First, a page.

In a new appearance on Classic Rock, Geddy Lee recalled the time he thought their band Rush was disbanded back in the ’90s, the time when the band’s late drummer Neil Peart lost his daughter and his wife.
Rush was a rock band formed in Toronto in 1968 by the band’s late drummer John Rutsey, the guitarist Alex Lifeson, and the bassist Jeff Jones. Shortly after the band was formed, Geddy Lee had joined the band replacing Jeff Jones. Furthermore, the band’s power trio had completed with the addition of the legendary drummer Neil Peart in 1974. It was the time Rush released its only debut self-titled album with the original drummer Rutsey.
Throughout its career from 1968 to 2018, Rush released 19 studio albums, 11 live albums, 13 video albums, 2 EPs, 10 box sets, and more things. Debuted with its self-titled debut release on March 1, 1974, Rush released its final studio album on June 12, 2012, named Clockwork Angels. In 2020, after the death of Neil Peart, the band was eventually disbanded.
This was not the first time the band’s name and disbandment words came next to each other. In 1997, the legendary drummer Neil Peart lost his daughter and got hurt mentally, living tough times for himself. After a year, his wife passed away due to cancer. It made Rush hiatus from making music and creating new stuff until the band’s 2002 release, Vapor Trails.
However, recently, Geddy Lee detailed his band Rush’s near-disbandment time when the interviewer mentioned Peart‘s losing his daughter back in the ’90s. According to some fans, it was the time Rush was finished. Luckily, it didn’t happen, even though it was a shocking time for them.
“It was a shocking and awful time,” he says. “Neil was destroyed, so all we cared about was being there for him and [his wife] Jackie. Did I think the band was done? My instinct said it’s unlikely he will want to go back to his previous life. But of course you don’t know for sure.
“So Alex [Lifeson, guitarist] and I just decided that we won’t talk about it until Neil’s ready, and in the meantime take stock and figure out what we should do with ourselves individually.”
Geddy Lee Mentions The Return Of Rush
And then, the interviewer touched on Rush‘s reunion for their seventeenth studio album, Vapor Trails. Geddy Lee described those time as awesome moments. Revealing their reactions to each other when they reunited after that hiatus, the singer confirmed that those times were tough for Neil Peart.
“Oh, it was awesome,” he commented about their reunion. “Within minutes we’re laughing and gabbing. Whenever we saw each other, it was like yesterday. Within five minutes we’re razzing each other and laughing and catching up.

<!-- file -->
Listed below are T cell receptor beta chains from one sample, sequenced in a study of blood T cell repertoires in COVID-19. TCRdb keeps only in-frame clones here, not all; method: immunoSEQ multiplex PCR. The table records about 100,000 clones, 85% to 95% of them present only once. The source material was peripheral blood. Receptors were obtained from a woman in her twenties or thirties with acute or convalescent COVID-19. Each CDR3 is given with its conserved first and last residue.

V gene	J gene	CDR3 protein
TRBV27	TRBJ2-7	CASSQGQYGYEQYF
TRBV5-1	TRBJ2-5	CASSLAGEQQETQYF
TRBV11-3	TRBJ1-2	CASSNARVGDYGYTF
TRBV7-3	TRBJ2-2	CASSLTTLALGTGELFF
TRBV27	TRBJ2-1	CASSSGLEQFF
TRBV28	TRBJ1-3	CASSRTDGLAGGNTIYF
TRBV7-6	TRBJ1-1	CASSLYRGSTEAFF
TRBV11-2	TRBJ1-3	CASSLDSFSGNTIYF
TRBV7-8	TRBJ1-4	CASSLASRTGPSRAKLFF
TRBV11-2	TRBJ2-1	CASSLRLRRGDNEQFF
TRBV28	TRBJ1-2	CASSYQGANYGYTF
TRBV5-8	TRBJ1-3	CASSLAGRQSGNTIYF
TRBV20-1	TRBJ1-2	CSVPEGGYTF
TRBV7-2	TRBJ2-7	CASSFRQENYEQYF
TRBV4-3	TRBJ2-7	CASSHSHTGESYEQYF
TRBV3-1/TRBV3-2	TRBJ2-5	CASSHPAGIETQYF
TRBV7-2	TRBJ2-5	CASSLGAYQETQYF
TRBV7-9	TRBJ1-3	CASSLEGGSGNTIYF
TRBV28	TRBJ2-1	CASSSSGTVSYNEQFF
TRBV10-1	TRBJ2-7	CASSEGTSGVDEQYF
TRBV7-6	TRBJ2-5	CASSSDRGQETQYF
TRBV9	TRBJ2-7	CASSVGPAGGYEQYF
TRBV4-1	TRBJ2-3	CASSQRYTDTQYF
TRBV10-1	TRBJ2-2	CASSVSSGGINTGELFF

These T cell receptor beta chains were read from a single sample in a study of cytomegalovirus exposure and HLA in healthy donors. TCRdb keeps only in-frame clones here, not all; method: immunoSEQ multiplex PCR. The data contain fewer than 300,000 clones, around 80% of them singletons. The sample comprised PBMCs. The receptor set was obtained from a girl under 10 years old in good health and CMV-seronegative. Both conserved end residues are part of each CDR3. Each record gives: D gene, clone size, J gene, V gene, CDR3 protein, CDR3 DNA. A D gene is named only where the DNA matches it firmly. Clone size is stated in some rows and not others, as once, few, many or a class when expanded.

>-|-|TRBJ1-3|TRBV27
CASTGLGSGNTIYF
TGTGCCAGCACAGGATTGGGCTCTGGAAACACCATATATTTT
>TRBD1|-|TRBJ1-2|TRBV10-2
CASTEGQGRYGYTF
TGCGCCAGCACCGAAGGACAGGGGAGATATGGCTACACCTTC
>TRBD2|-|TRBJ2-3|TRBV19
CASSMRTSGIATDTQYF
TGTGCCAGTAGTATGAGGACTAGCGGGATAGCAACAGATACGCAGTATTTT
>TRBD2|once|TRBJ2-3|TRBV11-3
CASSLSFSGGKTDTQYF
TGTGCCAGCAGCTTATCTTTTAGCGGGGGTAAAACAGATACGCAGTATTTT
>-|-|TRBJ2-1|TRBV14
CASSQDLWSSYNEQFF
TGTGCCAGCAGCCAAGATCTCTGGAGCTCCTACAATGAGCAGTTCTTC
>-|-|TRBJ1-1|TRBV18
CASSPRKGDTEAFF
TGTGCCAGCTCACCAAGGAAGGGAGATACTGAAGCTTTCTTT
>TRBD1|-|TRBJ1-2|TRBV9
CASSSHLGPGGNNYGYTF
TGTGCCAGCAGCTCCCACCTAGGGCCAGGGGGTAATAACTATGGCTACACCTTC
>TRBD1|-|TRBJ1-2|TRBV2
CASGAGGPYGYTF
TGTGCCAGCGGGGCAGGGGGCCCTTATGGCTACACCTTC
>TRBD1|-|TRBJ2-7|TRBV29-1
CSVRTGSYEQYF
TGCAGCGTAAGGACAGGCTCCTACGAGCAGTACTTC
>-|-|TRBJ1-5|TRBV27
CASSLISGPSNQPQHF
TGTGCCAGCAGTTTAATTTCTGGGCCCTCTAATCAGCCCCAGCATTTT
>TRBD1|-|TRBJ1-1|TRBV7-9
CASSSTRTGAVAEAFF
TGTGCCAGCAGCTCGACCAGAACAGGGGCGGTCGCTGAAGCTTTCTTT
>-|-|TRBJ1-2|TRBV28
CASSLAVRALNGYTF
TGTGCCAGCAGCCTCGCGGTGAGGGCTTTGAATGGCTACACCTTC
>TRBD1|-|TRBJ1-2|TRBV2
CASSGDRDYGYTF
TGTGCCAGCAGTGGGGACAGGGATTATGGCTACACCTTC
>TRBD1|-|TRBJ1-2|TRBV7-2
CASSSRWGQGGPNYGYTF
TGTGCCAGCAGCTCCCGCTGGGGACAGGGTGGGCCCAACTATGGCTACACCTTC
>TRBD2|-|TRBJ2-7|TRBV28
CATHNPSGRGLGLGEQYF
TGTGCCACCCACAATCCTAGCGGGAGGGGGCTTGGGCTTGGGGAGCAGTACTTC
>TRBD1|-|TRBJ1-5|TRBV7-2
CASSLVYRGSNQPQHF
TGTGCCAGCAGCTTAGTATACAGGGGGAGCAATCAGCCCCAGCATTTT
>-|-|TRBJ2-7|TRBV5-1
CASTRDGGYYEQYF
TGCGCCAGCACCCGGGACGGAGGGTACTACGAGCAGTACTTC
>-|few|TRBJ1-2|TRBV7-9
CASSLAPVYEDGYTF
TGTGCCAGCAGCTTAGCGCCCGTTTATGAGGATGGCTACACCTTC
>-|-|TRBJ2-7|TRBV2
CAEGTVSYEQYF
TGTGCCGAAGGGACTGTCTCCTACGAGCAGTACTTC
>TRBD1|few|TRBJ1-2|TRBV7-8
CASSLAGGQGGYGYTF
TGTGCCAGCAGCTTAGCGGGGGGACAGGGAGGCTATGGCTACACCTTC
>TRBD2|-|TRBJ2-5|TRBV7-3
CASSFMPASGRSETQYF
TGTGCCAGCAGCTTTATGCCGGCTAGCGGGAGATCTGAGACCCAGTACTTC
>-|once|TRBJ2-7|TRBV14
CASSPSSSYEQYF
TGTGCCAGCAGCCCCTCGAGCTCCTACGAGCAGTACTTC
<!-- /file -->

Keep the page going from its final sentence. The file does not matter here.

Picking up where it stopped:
“Everybody had been through a lot. No one more than Neil. But it was just like getting back on the bike.”
In the continuation, Lee expressed his happiness about their band’s reunion back in the early 2000s. When he was asked, “And it had changed you as a band?”, he said their first tour was a different world.
“Absolutely,” he answers. “That first tour back as a band, different world. We took a different attitude on that tour; we were much more open and appreciative of the opportunity.
“Five years away from it took a lot of cynicism out of our behaviour. When we did our first gig after all those years, and were welcomed back so strongly, I think everyone was taken aback: ‘Wow, these people waited for us.'”
Back this past April, Geddy Lee had commented on why Neil Peart wanted to hide his illness. Saying that he had a hope that Rush would be backing on the road again, he also revealed how it was hard for Neil Peart.
“I thought maybe [Neil will] have three months at home and get sick of that and wanna come back on the road and play with the boys,” he continues. “You never know.
“Of course, I had a feeling that wouldn’t be the case, and I think Al did as well, but you never know. Regardless, we just went on with our lives, and then he got sick and everything changed.”
“That’s why [Neil] didn’t want anyone to know [about his illness]. He just didn’t. He wanted to keep it in the house. And we did. And that was hard. I can’t tell you it was easy, ’cause it was not easy. And it was ongoing.”
“His diagnosis was… He was given 18 months at the most, and it went on three and a half years. And so that was a constant flow of us going to see him, giving him support. What his family had to live through was really difficult. So it was a lot of back-and-forth.”